Hello from OpenAI

I’m excited to be joining the Fall 2020 cohort of OpenAI’s Scholars program. I’ll be writing semi-regularly as a log of what I’m learning and thinking about.

I’m excited to be part of the scholars’ program since I find learning in a group motivating and useful, especially now when everyone is more isolated. It’s also been beneficial to ask questions and learn from people who have already been thinking about my research interests.

One of the high-level goals I’d like to work on is developing “taste” or “aesthetic” for deep learning research throughout this experience.

For the past two weeks, I’ve been reading about generalization and language models. I’ve also been working on reimplementing the smaller transformers from the Scaling Laws for Neural Languages.

Scaling Laws for Neural Languages

The paper uses a decoder only transformer for most of its experiments, in addition to LSTM models and the universal transformer. For now, I’ll focus on reproducing the smaller-scale experiments with the transformer architecture. To understand the architecture for the decoder only transformer better, I read the original GPT paper. It’s surprising to remember that this paper is only ~2 years old. I plan to use datasets available via HuggingFace’s Dataset library for training initially, and look into this WebText scraper later.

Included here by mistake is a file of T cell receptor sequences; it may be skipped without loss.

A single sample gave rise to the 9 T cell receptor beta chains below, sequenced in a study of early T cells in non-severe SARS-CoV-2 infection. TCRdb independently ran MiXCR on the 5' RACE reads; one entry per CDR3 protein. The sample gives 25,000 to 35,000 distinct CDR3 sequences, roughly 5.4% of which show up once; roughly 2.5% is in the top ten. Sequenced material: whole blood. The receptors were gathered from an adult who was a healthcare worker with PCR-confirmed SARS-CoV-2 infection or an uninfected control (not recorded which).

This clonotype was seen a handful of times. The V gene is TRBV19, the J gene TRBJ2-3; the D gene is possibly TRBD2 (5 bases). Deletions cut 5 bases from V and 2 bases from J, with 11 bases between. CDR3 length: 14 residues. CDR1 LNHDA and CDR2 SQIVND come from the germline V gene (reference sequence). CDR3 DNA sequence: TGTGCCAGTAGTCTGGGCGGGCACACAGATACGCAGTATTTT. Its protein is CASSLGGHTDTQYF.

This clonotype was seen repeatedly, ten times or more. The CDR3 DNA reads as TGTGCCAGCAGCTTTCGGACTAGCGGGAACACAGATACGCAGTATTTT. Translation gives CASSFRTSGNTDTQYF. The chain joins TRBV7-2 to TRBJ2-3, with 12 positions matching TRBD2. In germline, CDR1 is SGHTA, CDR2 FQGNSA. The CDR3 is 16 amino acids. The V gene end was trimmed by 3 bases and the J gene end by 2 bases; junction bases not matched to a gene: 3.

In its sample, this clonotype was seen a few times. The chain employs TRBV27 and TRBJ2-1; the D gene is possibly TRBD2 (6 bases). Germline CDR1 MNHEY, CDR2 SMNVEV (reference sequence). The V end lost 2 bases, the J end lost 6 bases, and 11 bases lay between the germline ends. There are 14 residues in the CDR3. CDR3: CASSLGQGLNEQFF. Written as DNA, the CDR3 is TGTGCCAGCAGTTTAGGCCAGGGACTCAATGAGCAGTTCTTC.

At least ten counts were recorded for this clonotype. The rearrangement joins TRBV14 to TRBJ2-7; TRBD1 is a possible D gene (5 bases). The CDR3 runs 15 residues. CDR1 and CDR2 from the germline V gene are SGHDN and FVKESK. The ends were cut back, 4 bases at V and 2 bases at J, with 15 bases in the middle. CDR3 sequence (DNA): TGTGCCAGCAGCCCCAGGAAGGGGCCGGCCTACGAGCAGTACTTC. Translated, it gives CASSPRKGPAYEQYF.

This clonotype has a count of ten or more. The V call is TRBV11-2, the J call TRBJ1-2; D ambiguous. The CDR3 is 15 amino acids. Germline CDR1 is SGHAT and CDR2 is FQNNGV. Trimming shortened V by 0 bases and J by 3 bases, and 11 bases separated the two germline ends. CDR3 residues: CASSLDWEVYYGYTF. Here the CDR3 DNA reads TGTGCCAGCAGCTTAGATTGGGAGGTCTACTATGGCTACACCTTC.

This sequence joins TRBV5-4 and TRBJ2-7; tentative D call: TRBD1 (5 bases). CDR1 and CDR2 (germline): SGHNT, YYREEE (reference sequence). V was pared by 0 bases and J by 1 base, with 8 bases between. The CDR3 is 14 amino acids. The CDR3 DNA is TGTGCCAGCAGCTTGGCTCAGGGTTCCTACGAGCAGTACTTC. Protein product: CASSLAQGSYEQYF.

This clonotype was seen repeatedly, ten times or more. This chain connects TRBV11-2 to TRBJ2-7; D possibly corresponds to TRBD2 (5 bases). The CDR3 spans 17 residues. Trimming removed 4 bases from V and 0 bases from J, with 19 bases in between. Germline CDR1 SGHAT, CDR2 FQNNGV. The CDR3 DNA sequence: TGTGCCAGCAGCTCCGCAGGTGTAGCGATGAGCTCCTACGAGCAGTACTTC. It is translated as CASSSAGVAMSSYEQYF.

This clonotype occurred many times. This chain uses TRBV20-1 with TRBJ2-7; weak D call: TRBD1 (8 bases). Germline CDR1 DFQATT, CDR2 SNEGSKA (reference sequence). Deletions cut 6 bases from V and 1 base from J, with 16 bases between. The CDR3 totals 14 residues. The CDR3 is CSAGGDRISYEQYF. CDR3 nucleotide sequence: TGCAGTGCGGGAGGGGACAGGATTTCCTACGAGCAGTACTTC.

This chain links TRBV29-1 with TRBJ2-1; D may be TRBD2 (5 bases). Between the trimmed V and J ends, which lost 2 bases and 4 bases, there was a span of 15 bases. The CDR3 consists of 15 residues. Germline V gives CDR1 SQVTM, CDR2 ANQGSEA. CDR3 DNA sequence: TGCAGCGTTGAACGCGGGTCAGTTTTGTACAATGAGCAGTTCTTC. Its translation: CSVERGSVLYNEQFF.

I found these resources really useful for understanding and implementing the transformer architecture.

Coincidentally, Jared Kaplan, one of the paper’s authors, gave a talk on scaling laws this past Wednesday. The slides and the video from the talk can be accessed here on the Physics ∩ ML website.

Below are papers suggested by my mentor for other relevant language model papers to read:


I’ve also been thinking about model generalization this week. I’ve been thinking about some questions: what are the differences between generalization and memorization for some of these larger models with smaller datasets? what is the minimum amount of data required to generalize? what are other factors that allow models to generalize quickly? are there similar scaling law-esque properties for model generalization? what does it look like for a model to generalize well on out of distribution data?

Some papers I’ve been reading about generalization: